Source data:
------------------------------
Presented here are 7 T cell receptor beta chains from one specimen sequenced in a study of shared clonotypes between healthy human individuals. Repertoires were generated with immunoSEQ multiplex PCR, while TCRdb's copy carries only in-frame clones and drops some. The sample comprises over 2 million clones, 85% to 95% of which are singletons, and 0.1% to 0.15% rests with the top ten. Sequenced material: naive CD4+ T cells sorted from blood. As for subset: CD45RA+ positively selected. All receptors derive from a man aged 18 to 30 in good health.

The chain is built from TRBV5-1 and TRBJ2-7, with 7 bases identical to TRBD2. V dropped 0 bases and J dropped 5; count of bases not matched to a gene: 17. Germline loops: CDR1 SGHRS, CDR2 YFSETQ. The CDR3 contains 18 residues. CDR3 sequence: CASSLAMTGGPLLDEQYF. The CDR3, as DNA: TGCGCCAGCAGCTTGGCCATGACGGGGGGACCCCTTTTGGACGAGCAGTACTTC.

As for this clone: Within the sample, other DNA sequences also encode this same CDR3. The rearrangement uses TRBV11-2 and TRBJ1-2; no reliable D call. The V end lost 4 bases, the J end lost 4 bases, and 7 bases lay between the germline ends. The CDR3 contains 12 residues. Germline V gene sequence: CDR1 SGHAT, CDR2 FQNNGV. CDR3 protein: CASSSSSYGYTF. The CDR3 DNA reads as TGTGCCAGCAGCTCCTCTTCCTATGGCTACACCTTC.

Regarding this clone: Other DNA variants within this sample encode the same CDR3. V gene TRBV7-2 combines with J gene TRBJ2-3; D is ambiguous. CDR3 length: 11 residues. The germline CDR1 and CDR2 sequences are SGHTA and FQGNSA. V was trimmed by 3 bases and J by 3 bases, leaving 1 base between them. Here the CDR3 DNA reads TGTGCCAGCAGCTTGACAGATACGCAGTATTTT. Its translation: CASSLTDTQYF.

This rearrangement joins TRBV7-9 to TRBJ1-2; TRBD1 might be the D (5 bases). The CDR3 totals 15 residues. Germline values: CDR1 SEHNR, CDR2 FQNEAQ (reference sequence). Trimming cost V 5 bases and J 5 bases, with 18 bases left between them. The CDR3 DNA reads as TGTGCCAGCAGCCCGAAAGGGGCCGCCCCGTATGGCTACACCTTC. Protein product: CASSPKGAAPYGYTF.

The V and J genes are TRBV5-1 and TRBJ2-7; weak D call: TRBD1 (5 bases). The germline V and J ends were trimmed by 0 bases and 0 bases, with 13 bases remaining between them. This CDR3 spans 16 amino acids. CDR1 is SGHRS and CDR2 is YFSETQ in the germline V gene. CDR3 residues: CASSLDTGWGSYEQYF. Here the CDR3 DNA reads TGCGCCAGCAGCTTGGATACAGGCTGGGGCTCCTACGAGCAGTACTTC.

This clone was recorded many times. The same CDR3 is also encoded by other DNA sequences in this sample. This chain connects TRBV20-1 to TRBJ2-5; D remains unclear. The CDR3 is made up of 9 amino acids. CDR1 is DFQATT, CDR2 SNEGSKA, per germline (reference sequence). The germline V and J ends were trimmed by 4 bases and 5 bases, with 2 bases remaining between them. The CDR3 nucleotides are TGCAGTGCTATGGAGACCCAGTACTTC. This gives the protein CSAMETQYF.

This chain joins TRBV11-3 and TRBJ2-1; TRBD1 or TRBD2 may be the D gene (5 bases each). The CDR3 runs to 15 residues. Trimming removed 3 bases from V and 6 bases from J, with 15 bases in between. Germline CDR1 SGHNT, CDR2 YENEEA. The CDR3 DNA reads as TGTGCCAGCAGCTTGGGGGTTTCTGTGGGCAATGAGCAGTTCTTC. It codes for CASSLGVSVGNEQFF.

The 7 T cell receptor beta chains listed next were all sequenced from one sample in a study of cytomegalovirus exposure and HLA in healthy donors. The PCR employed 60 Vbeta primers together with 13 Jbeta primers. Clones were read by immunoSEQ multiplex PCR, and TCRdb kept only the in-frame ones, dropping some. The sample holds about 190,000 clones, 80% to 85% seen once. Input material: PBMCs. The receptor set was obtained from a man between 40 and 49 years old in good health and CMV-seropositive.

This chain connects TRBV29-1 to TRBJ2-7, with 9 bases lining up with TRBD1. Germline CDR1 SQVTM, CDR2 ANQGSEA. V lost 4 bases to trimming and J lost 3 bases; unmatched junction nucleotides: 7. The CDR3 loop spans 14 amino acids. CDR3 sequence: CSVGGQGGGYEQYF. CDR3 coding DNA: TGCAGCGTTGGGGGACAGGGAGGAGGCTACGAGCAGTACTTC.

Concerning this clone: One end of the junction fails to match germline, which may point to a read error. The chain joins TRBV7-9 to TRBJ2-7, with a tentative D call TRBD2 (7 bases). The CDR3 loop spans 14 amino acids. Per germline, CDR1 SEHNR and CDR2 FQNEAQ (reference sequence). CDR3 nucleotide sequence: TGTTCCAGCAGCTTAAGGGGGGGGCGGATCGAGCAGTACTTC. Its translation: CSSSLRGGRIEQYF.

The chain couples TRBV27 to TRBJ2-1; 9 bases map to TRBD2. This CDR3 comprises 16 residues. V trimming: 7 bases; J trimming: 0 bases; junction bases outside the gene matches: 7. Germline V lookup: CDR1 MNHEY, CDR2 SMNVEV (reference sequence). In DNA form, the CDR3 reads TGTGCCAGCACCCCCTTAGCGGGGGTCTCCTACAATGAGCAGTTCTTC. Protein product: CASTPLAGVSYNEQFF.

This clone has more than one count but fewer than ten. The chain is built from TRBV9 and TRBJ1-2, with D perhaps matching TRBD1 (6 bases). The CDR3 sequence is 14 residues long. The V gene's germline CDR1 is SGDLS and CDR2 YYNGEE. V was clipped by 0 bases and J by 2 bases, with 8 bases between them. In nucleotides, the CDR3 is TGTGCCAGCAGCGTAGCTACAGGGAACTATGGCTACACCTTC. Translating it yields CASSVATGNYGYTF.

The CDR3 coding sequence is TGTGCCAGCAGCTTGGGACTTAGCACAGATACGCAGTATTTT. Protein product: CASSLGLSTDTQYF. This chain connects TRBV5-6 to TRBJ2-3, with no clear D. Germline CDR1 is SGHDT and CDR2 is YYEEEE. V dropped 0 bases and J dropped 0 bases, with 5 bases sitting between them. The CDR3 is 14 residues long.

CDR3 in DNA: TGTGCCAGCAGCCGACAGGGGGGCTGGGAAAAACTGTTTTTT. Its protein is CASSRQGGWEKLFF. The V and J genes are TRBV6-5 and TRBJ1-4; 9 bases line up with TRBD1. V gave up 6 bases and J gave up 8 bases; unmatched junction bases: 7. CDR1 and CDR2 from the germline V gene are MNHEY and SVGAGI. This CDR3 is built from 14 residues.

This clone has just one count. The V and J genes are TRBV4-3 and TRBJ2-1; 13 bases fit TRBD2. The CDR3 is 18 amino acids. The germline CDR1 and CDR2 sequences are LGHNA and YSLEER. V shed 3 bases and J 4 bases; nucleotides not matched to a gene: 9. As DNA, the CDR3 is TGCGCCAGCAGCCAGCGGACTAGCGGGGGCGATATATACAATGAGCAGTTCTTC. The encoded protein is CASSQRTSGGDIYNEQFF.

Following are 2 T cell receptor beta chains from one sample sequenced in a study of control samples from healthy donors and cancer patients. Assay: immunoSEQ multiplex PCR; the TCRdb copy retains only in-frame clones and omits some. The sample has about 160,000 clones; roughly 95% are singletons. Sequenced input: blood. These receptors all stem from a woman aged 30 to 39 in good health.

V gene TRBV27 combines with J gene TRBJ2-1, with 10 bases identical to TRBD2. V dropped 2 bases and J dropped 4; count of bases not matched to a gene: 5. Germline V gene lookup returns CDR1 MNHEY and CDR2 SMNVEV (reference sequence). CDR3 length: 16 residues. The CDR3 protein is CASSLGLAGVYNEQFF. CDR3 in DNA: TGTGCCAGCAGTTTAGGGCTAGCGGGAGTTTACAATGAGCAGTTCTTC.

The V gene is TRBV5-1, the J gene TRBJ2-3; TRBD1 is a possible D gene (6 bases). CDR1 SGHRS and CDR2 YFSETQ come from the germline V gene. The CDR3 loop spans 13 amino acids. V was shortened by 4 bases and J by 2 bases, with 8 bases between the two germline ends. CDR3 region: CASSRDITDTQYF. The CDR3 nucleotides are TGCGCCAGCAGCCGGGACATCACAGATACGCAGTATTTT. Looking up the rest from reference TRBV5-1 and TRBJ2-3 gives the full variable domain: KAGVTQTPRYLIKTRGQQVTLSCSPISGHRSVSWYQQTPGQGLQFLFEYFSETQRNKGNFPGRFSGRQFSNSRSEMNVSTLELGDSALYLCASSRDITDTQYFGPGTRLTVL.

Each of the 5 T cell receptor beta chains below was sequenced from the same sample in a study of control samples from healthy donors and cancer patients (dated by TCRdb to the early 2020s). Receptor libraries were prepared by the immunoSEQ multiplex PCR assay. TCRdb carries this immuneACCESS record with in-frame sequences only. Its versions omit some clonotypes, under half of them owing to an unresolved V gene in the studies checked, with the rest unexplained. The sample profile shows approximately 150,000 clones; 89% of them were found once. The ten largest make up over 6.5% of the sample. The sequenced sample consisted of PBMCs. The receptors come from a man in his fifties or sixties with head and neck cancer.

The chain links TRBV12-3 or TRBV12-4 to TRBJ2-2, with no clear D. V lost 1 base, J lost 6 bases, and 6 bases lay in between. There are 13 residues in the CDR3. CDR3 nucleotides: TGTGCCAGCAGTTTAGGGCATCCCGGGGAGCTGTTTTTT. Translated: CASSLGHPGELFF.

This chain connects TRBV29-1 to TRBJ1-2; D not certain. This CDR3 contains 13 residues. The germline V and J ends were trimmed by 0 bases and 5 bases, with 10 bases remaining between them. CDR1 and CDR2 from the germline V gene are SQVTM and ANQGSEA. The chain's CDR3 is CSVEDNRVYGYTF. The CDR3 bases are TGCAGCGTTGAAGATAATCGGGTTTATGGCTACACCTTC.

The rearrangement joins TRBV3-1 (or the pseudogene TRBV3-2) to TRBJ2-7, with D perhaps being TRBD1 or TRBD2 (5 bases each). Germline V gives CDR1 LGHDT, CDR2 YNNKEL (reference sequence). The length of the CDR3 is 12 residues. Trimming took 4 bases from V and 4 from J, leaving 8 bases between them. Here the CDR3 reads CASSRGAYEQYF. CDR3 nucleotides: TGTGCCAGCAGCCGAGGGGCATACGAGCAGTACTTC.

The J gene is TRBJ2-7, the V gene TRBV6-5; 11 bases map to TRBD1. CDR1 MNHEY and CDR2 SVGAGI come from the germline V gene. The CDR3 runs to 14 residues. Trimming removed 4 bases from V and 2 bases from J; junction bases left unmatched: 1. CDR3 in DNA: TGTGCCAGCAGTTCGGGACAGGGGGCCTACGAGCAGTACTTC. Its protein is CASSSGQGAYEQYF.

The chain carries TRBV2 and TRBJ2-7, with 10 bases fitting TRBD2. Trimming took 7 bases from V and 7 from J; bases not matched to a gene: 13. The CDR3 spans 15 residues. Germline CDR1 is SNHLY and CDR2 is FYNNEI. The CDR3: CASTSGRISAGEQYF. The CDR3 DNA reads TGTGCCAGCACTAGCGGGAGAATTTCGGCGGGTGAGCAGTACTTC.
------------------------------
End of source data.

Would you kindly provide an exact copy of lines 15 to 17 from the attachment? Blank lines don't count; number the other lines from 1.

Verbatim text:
CDR3 in DNA: TGTGCCAGCAGCCGACAGGGGGGCTGGGAAAAACTGTTTTTT. Its protein is CASSRQGGWEKLFF. The V and J genes are TRBV6-5 and TRBJ1-4; 9 bases line up with TRBD1. V gave up 6 bases and J gave up 8 bases; unmatched junction bases: 7. CDR1 and CDR2 from the germline V gene are MNHEY and SVGAGI. This CDR3 is built from 14 residues.

This clone has just one count. The V and J genes are TRBV4-3 and TRBJ2-1; 13 bases fit TRBD2. The CDR3 is 18 amino acids. The germline CDR1 and CDR2 sequences are LGHNA and YSLEER. V shed 3 bases and J 4 bases; nucleotides not matched to a gene: 9. As DNA, the CDR3 is TGCGCCAGCAGCCAGCGGACTAGCGGGGGCGATATATACAATGAGCAGTTCTTC. The encoded protein is CASSQRTSGGDIYNEQFF.

Following are 2 T cell receptor beta chains from one sample sequenced in a study of control samples from healthy donors and cancer patients. Assay: immunoSEQ multiplex PCR; the TCRdb copy retains only in-frame clones and omits some. The sample has about 160,000 clones; roughly 95% are singletons. Sequenced input: blood. These receptors all stem from a woman aged 30 to 39 in good health.